From the clothes we wear to the events we attend, we plan nearly every minute of our lives according to the weather. But what about allowing weather to dictate your eating habits? Here are a few sayings you may have heard—and yes, they should be taken with a grain of salt!
Winter Food Myths You Should Stop Believing
Myth 1: If you’re stranded without water in winter, you should eat snow.
Sure, snow is an excellent source of water (and it’s fun to catch on your tongue), but eating it the wrong way in an emergency situation can actually be life-threatening.
Eating snow lowers your body temperature (since your body must expend heat energy to melt snow into liquid water after you ingest it). This means it can hasten the onset of hypothermia—a drop in body temperature below 95 degrees. To avoid this danger, melt fresh snow over a fire, a candle flame, or in sunlight first, then drink up. (And yes, the same goes for eating icicles.)
Myth 2: A coffee or hot toddy is the best winter warm-up drink
Hot coffee. Mulled wine. Hot buttered rum. Nothing knocks off winter’s chill like a hot beverage, right? But while hot liquids give you the sensation of being warm, there’s a catch: those containing caffeine and alcohol can remove fluids from the body by making you urinate more often. And the more fluids our bodies lose, the greater the risk of dehydration. If you plan to sip that hot toddy and then head outdoors into the dry moisture-zapping cold air, be sure to chase it with a glistening glass of water.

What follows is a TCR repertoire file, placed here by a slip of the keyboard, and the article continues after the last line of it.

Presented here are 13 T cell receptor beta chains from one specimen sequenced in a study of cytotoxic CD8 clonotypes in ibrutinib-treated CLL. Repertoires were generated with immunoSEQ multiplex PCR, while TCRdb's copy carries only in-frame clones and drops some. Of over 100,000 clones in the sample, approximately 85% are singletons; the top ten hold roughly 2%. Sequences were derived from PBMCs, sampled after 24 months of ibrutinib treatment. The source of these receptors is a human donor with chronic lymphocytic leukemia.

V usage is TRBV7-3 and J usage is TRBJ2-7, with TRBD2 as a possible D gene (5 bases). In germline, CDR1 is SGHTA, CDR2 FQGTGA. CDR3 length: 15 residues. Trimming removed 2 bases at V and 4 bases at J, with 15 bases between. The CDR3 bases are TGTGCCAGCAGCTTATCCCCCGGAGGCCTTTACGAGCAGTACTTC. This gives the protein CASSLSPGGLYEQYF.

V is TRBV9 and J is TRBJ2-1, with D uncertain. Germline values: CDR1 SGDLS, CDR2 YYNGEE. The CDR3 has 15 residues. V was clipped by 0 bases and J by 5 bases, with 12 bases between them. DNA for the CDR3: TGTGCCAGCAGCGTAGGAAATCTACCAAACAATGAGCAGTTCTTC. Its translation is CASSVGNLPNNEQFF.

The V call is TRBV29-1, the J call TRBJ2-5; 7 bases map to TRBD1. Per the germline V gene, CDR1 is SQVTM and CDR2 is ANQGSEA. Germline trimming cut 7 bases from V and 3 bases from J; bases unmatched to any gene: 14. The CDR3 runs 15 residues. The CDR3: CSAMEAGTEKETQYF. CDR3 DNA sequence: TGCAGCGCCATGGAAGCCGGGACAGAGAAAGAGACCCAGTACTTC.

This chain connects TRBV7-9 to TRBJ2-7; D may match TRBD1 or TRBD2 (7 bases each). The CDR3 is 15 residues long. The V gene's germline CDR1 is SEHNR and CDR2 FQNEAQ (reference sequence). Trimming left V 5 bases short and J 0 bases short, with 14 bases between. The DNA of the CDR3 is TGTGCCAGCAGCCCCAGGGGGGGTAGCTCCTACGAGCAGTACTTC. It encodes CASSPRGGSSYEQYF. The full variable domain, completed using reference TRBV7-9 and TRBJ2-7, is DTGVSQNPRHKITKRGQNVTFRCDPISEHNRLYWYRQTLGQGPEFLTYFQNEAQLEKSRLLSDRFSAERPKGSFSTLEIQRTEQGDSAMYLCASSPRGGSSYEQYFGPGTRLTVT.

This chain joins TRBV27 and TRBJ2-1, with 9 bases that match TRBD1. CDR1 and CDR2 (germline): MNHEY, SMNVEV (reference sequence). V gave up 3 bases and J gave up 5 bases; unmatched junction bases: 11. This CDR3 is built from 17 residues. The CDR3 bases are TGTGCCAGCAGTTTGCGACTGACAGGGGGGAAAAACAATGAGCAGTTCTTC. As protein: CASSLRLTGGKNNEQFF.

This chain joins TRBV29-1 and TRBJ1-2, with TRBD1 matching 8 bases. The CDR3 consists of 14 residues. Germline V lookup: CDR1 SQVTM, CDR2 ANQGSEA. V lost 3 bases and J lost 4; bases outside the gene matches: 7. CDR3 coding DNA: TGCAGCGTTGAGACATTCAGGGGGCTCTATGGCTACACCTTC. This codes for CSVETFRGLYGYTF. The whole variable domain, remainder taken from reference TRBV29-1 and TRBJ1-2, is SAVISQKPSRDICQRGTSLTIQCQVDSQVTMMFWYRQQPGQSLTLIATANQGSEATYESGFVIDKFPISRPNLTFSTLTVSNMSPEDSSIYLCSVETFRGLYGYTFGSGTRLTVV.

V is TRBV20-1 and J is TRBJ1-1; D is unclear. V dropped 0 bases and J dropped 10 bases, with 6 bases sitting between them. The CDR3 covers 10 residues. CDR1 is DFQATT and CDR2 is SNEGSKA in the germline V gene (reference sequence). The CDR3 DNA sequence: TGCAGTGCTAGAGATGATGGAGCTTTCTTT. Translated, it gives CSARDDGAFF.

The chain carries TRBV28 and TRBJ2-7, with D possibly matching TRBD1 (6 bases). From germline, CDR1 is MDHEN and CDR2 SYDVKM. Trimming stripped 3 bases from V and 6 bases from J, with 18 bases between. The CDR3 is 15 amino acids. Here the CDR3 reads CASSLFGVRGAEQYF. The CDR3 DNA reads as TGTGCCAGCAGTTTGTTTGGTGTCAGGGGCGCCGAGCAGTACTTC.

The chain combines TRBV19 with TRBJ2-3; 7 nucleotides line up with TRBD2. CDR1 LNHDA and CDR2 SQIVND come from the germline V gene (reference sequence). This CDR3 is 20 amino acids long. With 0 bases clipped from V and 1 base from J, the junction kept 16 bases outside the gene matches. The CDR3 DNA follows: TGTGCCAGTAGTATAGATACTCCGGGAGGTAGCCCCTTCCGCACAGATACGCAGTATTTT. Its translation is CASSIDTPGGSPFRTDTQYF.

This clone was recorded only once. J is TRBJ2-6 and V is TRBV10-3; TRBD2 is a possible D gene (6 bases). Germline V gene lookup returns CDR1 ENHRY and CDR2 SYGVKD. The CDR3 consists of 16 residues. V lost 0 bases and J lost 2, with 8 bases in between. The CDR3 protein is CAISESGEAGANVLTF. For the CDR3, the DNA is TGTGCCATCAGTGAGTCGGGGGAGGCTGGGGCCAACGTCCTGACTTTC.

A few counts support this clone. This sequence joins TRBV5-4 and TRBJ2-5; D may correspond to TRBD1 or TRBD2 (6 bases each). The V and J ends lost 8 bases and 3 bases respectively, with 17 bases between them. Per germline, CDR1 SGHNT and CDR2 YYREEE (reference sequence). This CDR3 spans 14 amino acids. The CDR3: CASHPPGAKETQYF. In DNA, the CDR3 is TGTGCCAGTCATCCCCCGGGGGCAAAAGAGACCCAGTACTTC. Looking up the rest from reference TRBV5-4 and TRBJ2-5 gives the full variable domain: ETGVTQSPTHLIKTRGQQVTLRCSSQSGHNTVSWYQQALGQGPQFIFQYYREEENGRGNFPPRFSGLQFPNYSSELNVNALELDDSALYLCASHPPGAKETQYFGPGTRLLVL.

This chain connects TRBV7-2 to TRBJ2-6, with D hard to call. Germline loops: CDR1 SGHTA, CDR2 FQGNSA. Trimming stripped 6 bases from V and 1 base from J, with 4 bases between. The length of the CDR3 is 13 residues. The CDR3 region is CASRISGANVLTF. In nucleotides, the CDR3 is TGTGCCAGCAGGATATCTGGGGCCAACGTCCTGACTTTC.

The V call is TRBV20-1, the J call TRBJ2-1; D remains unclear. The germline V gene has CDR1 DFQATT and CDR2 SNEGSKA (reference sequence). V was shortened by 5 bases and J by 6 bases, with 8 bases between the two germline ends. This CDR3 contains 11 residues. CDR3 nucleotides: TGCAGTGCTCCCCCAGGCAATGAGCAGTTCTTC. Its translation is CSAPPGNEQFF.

Here’s one you can believe: Cold weather makes us crave carbs
Fact: Whether it’s because our bodies need more energy to battle the bitter cold or because we’re simply around more food during the festive winter months, those comfort food carbohydrates are eaten more frequently during the cold season. Since carbs are harder to digest, our bodies must work harder to process them, which in turn makes us feel warmer.
There’s also another reason for craving carbs when the weather turns cold: carbs can boost serotonin—the “happy” hormone that we tend to have less of in winter, thanks to weaker sunlight.
So, the next time you crave macaroni and cheese when the mercury dips, don’t feel guilty, fuel up!
Are there other food and weather “myths” that are actually fact? Check out page 48-49 of the 2021 Farmers’ Almanac!
Tiffany Means is a freelance writer and a degreed meteorologist. She specializes in weather forecasting and enjoys making the subject of weather (and the science behind it) more relatable. She currently resides in the Blue Ridge Mountains of North Carolina.